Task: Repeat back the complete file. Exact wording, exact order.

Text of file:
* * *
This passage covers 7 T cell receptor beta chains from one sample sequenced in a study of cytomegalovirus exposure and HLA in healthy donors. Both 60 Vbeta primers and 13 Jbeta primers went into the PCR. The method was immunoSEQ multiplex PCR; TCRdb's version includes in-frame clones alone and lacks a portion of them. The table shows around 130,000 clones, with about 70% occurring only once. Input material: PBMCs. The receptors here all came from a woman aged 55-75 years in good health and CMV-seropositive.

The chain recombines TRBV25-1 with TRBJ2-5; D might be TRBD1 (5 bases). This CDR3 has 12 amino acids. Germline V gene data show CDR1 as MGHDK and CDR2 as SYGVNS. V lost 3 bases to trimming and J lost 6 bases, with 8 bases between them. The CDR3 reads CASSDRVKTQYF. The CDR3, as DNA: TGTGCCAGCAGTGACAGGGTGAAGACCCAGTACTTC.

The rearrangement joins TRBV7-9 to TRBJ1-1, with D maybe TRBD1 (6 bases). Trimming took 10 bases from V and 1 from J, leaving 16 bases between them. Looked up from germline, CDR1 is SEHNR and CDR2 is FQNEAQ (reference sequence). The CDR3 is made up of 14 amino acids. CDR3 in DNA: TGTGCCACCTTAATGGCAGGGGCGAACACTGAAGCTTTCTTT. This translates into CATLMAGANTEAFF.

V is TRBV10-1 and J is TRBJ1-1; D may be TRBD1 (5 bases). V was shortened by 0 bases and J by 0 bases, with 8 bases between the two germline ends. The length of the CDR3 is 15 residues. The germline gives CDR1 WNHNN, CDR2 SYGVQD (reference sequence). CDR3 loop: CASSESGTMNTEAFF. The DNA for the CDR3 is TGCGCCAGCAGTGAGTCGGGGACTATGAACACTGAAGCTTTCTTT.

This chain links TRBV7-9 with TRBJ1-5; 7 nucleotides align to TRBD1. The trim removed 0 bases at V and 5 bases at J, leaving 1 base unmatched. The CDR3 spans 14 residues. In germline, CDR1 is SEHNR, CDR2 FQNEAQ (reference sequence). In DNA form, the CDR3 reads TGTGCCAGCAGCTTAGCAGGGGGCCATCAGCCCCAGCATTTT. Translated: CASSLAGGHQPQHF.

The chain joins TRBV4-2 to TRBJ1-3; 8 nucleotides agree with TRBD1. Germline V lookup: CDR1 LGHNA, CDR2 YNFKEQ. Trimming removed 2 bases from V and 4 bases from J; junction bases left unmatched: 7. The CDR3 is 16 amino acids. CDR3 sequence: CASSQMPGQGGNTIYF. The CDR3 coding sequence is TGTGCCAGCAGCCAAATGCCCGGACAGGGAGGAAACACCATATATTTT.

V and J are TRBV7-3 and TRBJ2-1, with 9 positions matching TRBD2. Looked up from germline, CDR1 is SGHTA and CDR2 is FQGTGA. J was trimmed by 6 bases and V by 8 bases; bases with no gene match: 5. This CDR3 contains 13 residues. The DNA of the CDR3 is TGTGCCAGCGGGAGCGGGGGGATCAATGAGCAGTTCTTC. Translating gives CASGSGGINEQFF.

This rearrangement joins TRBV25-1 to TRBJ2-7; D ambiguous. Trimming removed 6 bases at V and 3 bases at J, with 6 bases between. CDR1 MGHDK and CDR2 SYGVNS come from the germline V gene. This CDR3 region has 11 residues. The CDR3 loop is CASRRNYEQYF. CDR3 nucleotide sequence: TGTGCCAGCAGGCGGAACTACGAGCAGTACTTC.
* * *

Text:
This passage covers 7 T cell receptor beta chains from one sample sequenced in a study of cytomegalovirus exposure and HLA in healthy donors. Both 60 Vbeta primers and 13 Jbeta primers went into the PCR. The method was immunoSEQ multiplex PCR; TCRdb's version includes in-frame clones alone and lacks a portion of them. The table shows around 130,000 clones, with about 70% occurring only once. Input material: PBMCs. The receptors here all came from a woman aged 55-75 years in good health and CMV-seropositive.

The chain recombines TRBV25-1 with TRBJ2-5; D might be TRBD1 (5 bases). This CDR3 has 12 amino acids. Germline V gene data show CDR1 as MGHDK and CDR2 as SYGVNS. V lost 3 bases to trimming and J lost 6 bases, with 8 bases between them. The CDR3 reads CASSDRVKTQYF. The CDR3, as DNA: TGTGCCAGCAGTGACAGGGTGAAGACCCAGTACTTC.

The rearrangement joins TRBV7-9 to TRBJ1-1, with D maybe TRBD1 (6 bases). Trimming took 10 bases from V and 1 from J, leaving 16 bases between them. Looked up from germline, CDR1 is SEHNR and CDR2 is FQNEAQ (reference sequence). The CDR3 is made up of 14 amino acids. CDR3 in DNA: TGTGCCACCTTAATGGCAGGGGCGAACACTGAAGCTTTCTTT. This translates into CATLMAGANTEAFF.

V is TRBV10-1 and J is TRBJ1-1; D may be TRBD1 (5 bases). V was shortened by 0 bases and J by 0 bases, with 8 bases between the two germline ends. The length of the CDR3 is 15 residues. The germline gives CDR1 WNHNN, CDR2 SYGVQD (reference sequence). CDR3 loop: CASSESGTMNTEAFF. The DNA for the CDR3 is TGCGCCAGCAGTGAGTCGGGGACTATGAACACTGAAGCTTTCTTT.

This chain links TRBV7-9 with TRBJ1-5; 7 nucleotides align to TRBD1. The trim removed 0 bases at V and 5 bases at J, leaving 1 base unmatched. The CDR3 spans 14 residues. In germline, CDR1 is SEHNR, CDR2 FQNEAQ (reference sequence). In DNA form, the CDR3 reads TGTGCCAGCAGCTTAGCAGGGGGCCATCAGCCCCAGCATTTT. Translated: CASSLAGGHQPQHF.

The chain joins TRBV4-2 to TRBJ1-3; 8 nucleotides agree with TRBD1. Germline V lookup: CDR1 LGHNA, CDR2 YNFKEQ. Trimming removed 2 bases from V and 4 bases from J; junction bases left unmatched: 7. The CDR3 is 16 amino acids. CDR3 sequence: CASSQMPGQGGNTIYF. The CDR3 coding sequence is TGTGCCAGCAGCCAAATGCCCGGACAGGGAGGAAACACCATATATTTT.

V and J are TRBV7-3 and TRBJ2-1, with 9 positions matching TRBD2. Looked up from germline, CDR1 is SGHTA and CDR2 is FQGTGA. J was trimmed by 6 bases and V by 8 bases; bases with no gene match: 5. This CDR3 contains 13 residues. The DNA of the CDR3 is TGTGCCAGCGGGAGCGGGGGGATCAATGAGCAGTTCTTC. Translating gives CASGSGGINEQFF.

This rearrangement joins TRBV25-1 to TRBJ2-7; D ambiguous. Trimming removed 6 bases at V and 3 bases at J, with 6 bases between. CDR1 MGHDK and CDR2 SYGVNS come from the germline V gene. This CDR3 region has 11 residues. The CDR3 loop is CASRRNYEQYF. CDR3 nucleotide sequence: TGTGCCAGCAGGCGGAACTACGAGCAGTACTTC.